Many of the greatest writers of our time are rooted in regional writing: Alice Munro and rural Ontario, Edward P. Jones and Washington D.C., Flannery O’Connor and the American South.
This two session master class is designed for any writer concerned with notions of place and immersive settings, both real and the imagined. This course will focus on assisting writers to utilize setting in ways that push, expand, and further the idea of place and a sense of home. The first class will focus on readings about place and story generating exercises (these readings will be provided before the start date). The second class will focus on ways to conduct scholarly research, especially as it relates to incorporating folktales, music, photography, and other art forms into our place-based writing. The goal of this two-day session is to provide students with the tools needed to create a fully realized and immersive fictional world that thrums with the breath of life.
- A deeper understanding of setting and how to wield its power in fiction
- Writing prompts and tools that will allow you to better understand the regionalism of your own work
- Instruction on how to use scholarly research to further setting with a focus on maps, photography, oral histories, and folklore
- Access to Catapult's list of writing opportunities and important submission deadlines, as well as a 10% discount on all future Catapult classes
WEEK ONE: Part 1. Origin Stories
Readings by: Leslie Marmon Silko and Ivelisse Rodriguez
Prompts to focus on the origin of your setting and understanding different types of histories and place-based knowledge.
WEEK TWO: Part 2. Research Based Writing
Photographic memory: Working with sources
Reading by Jayne Anne Phillips, from “Black Tickets.”
How do you work with diverse sources in order to enhance setting? Prompts to focus on researching guidelines and ideas for further study.
Part 3. Mapping
Reading by Alice Munro, Carried Away
Enriching the imagined realm of setting with mapping
Kali Fajardo-Anstine is a National Book Award Finalist and the author of Sabrina & Corina, a finalist for the PEN/Bingham Prize and The Story Prize, and longlisted for the Aspen Words Literary Prize. Her fiction and essays has appeared in GAY Magazine, The American Scholar, Boston Review, Bellevue Literary Review, The Idaho Review, Southwestern American Literature, and elsewhere. Kali has been awarded fellowships from Yaddo, MacDowell Colony, and Hedgebrook. She has an MFA from the University of Wyoming and is from Denver, Colorado.
"Here are stories that blaze like wildfires, with characters who made me laugh and broke my heart, believable in everything they said and did. How tragic that American letters hasn’t met these women of the West before, women who were here before America was America. And how tragic that these working-class women haven’t seen themselves in the pages of American lit. before. Thank you for honoring their lives, Kali. I welcome them and you."
"Kali Fajardo-Anstine writes about hard truths in women’s lives so knowingly, and with such a deft touch, I felt hyper-alert, as well as implicated and imperiled. The book is about belief, coping, yearning, and proceeding in spite of adversity (that is, the times we stay alive). The final act of the first story tells us everything we need to know about what territory we’ll be entering: in these achingly convincing stories, the writer is writing delicately, symbolically, about mortality, itself."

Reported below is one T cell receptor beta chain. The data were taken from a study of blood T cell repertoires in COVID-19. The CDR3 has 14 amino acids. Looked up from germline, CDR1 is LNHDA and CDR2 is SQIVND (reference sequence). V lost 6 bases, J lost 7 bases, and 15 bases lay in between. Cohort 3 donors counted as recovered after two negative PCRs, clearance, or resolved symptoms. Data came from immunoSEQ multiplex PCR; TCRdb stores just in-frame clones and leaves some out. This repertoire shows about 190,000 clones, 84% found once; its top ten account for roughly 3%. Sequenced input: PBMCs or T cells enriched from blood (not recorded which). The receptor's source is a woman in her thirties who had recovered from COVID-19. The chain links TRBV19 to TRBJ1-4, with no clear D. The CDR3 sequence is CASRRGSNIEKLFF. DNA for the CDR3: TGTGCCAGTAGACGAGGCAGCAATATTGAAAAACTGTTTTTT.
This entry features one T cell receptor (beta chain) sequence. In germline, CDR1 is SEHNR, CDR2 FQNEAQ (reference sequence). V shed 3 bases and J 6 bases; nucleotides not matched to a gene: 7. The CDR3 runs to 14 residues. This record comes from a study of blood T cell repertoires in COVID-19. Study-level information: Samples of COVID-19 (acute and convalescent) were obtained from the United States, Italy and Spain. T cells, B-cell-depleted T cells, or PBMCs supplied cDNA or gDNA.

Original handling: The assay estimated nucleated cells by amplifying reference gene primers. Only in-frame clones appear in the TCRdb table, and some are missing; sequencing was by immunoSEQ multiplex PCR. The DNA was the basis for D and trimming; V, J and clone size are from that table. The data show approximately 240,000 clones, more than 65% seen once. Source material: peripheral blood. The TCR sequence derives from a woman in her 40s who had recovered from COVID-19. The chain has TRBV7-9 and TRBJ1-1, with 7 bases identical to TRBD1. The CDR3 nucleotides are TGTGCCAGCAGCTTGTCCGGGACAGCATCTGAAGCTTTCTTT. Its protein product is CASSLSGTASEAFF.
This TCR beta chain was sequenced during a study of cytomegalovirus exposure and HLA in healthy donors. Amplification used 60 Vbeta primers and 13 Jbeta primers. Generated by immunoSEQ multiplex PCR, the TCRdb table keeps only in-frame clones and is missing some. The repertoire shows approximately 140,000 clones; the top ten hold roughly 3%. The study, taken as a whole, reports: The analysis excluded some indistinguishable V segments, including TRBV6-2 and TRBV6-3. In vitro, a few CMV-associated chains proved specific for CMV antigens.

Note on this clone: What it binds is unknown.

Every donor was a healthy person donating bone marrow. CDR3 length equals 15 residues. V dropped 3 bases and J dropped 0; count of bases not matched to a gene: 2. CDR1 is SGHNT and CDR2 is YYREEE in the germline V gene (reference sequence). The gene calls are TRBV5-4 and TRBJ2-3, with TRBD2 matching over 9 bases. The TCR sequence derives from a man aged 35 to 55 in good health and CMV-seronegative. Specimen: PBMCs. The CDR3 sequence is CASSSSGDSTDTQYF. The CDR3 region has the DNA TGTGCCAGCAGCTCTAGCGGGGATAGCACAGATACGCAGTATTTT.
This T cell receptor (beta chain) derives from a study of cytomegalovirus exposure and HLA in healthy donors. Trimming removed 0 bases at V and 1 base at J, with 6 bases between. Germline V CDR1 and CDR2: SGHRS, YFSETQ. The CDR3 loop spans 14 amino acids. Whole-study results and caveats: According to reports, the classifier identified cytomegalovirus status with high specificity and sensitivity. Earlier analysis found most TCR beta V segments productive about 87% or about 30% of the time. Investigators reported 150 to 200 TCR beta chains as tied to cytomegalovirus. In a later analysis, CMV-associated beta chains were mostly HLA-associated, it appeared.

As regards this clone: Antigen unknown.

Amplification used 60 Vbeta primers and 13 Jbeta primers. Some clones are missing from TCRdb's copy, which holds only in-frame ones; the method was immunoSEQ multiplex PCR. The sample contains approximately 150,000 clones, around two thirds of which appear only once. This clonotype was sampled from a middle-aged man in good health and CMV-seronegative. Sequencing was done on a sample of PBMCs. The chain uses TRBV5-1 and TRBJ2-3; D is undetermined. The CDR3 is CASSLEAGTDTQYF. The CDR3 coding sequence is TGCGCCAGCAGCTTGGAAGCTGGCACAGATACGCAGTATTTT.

"Kali Fajardo-Anstine’s collection of stories, SABRINA & CORINA, isn’t just good, it’s masterful storytelling. Fajardo-Anstine is a fearless writer: her women are strong and scarred witnesses of the violations of their homelands, their culture, their bodies; her plots turn and surprise, unerring and organic in their comprehensiveness; her characters break your heart, but you keep on going because you know you are in the hands of a master. (Is this really her first book?) Her stories move through the heart of darkness and illuminate it with the soul of truth. Comparisons came to mind: the Alice Munro of the high plains, the Toni Morrison of indigenous Latinas –but why compare her to anybody? She is her own unique voice, and her work will easily find a place, not just in Latinx literature, but in American literature and beyond. Can you see me? I’m giving this collection a standing ovation! Can you hear me? I’m calling out Brava! Brava! to Kali Fajardo-Anstine from a new fan and aficionada of her work."
"Kali's poise as a public speaker is quite powerful and dynamic, and she modulates that ability when shifting from big crowds to smaller, seminar-style classes. She has received enthusiastic notes from students on her end-of-course surveys at Lighthouse Writers Workshop. She clearly knows how best to negotiate the line between pushing students to try new approaches and encouraging students to develop trust in their own aesthetic choices."
“Kali was really great about offering constructive criticism. She made terrific suggestions but balanced them with words of support and affirmation. She is very knowledgeable about western literature and made great reading suggestions."
“Kali's writing prompts were very effective in stimulating both ideas and structure to my short stories. The class discussions were lively and useful, and her handouts were great.”